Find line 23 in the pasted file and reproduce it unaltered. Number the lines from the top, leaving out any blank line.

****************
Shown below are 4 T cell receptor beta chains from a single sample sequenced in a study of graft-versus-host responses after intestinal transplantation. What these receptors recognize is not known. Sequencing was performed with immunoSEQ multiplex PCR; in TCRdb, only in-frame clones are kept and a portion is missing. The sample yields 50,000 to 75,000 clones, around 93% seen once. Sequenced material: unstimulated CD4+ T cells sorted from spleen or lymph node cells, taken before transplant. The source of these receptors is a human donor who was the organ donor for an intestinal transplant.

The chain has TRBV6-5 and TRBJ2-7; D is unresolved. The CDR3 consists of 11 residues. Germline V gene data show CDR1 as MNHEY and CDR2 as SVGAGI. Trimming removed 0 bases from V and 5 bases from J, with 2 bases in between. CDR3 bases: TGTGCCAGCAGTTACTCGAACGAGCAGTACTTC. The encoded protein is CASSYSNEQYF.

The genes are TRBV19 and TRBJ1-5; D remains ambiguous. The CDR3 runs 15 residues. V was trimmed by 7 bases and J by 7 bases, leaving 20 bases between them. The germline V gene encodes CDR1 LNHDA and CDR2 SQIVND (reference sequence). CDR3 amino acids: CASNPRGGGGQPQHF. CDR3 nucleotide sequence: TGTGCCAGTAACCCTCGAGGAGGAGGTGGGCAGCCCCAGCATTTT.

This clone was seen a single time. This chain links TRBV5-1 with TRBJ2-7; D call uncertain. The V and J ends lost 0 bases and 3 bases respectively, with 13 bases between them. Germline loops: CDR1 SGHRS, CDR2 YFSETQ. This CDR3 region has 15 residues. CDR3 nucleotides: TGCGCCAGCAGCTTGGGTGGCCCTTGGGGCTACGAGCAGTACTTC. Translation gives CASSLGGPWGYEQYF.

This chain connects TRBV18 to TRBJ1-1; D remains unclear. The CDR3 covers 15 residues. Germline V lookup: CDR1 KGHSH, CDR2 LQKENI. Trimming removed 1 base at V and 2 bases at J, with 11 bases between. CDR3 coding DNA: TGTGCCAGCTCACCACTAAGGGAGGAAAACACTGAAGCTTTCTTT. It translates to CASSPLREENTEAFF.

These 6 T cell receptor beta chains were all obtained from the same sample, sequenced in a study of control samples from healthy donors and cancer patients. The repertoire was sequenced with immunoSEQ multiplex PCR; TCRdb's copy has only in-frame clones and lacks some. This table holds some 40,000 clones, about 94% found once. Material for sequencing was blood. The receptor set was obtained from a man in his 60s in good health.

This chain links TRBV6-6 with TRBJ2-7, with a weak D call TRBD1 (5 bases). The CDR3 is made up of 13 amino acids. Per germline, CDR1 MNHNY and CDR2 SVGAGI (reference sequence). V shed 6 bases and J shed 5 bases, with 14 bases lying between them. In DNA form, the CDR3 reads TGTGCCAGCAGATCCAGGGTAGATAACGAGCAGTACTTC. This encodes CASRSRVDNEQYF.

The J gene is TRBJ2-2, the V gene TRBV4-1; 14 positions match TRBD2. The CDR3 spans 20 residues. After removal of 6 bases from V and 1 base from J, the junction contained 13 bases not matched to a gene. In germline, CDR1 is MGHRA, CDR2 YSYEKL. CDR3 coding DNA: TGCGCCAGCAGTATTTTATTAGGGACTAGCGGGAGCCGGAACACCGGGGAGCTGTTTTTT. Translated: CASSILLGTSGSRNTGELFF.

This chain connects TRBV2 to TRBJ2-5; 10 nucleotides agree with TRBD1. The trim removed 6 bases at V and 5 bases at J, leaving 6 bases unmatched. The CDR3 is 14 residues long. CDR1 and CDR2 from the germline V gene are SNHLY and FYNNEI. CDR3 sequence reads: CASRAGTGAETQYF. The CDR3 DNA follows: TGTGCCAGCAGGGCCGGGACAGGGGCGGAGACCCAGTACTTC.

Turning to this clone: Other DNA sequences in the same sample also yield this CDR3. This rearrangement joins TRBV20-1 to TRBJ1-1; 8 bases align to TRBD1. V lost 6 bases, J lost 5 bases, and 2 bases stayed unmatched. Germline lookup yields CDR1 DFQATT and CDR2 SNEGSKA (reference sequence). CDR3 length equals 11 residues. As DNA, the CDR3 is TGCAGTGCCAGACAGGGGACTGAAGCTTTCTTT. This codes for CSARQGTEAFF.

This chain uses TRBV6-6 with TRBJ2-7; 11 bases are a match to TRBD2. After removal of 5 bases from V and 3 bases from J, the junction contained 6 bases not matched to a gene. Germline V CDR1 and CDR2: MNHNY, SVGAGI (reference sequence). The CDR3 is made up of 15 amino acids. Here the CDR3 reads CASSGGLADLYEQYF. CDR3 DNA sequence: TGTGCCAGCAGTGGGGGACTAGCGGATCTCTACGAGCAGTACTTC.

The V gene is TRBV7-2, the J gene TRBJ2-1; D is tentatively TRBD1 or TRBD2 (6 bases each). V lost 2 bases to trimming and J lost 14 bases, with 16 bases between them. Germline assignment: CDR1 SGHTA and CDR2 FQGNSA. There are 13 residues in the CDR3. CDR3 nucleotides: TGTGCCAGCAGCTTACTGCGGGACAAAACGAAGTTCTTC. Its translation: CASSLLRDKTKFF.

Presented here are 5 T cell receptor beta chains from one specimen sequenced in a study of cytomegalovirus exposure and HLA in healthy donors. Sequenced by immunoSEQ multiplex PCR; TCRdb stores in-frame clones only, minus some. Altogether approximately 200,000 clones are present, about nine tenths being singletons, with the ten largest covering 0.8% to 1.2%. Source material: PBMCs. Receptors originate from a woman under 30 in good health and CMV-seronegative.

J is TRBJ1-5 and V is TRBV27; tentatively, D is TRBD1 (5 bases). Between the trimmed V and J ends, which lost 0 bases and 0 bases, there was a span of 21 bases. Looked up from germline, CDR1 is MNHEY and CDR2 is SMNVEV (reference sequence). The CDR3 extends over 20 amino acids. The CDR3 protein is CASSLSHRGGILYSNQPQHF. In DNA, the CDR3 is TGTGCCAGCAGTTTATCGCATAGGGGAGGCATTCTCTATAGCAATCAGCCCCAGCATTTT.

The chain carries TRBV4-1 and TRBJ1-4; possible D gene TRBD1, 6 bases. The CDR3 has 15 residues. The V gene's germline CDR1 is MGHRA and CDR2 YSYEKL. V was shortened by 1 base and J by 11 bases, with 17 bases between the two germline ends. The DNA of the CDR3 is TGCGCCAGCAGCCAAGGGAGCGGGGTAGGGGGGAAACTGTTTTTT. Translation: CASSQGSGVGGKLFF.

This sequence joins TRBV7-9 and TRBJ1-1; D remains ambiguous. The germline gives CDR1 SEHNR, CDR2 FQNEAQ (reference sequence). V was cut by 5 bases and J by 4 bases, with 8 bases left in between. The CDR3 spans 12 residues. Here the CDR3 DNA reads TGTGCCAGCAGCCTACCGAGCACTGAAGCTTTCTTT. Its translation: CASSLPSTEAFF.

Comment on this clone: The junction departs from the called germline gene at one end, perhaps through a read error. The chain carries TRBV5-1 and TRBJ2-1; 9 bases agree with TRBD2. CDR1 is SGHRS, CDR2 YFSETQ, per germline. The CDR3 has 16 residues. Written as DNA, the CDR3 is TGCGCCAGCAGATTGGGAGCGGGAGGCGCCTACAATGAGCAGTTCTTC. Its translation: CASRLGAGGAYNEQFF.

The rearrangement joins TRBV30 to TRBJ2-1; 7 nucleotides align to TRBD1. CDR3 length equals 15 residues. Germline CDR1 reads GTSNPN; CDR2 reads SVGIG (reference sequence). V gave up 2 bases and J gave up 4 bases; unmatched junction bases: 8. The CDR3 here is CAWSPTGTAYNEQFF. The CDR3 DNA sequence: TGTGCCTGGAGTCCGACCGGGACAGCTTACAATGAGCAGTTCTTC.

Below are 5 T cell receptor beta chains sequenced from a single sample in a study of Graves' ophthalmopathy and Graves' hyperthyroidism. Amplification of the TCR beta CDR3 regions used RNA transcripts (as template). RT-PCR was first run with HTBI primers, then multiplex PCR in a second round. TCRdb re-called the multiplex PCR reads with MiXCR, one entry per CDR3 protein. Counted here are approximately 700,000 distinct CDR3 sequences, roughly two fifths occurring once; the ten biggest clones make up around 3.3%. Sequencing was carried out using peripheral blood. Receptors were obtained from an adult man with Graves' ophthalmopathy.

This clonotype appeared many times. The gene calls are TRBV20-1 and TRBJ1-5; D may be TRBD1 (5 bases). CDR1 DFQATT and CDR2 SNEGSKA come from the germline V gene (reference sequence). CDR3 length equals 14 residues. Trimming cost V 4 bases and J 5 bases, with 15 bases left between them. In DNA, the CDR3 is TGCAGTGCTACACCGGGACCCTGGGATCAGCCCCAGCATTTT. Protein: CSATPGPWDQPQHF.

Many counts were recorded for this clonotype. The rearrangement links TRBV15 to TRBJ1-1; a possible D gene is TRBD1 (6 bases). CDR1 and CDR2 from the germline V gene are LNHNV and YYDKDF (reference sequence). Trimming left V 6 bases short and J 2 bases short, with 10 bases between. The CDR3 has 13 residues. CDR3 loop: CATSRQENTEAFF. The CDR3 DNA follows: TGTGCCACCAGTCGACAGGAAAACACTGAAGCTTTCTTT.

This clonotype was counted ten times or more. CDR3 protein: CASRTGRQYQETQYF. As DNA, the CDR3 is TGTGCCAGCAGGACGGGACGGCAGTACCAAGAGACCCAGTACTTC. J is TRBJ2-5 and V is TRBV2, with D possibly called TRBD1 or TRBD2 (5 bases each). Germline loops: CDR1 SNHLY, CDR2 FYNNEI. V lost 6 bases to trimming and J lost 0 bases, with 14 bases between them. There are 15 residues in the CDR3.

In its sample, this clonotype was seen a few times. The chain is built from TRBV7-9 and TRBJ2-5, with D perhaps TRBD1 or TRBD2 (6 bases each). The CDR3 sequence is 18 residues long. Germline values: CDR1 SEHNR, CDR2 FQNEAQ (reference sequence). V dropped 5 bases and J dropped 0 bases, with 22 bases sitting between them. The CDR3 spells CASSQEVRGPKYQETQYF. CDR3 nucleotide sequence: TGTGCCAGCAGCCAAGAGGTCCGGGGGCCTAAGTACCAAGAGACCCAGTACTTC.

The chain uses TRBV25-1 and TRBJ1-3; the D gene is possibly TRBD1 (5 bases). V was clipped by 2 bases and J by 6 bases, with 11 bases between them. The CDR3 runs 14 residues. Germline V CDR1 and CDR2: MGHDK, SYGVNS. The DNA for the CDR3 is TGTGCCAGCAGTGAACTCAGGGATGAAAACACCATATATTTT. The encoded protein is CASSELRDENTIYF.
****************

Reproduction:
In its sample, this clonotype was seen a few times. The chain is built from TRBV7-9 and TRBJ2-5, with D perhaps TRBD1 or TRBD2 (6 bases each). The CDR3 sequence is 18 residues long. Germline values: CDR1 SEHNR, CDR2 FQNEAQ (reference sequence). V dropped 5 bases and J dropped 0 bases, with 22 bases sitting between them. The CDR3 spells CASSQEVRGPKYQETQYF. CDR3 nucleotide sequence: TGTGCCAGCAGCCAAGAGGTCCGGGGGCCTAAGTACCAAGAGACCCAGTACTTC.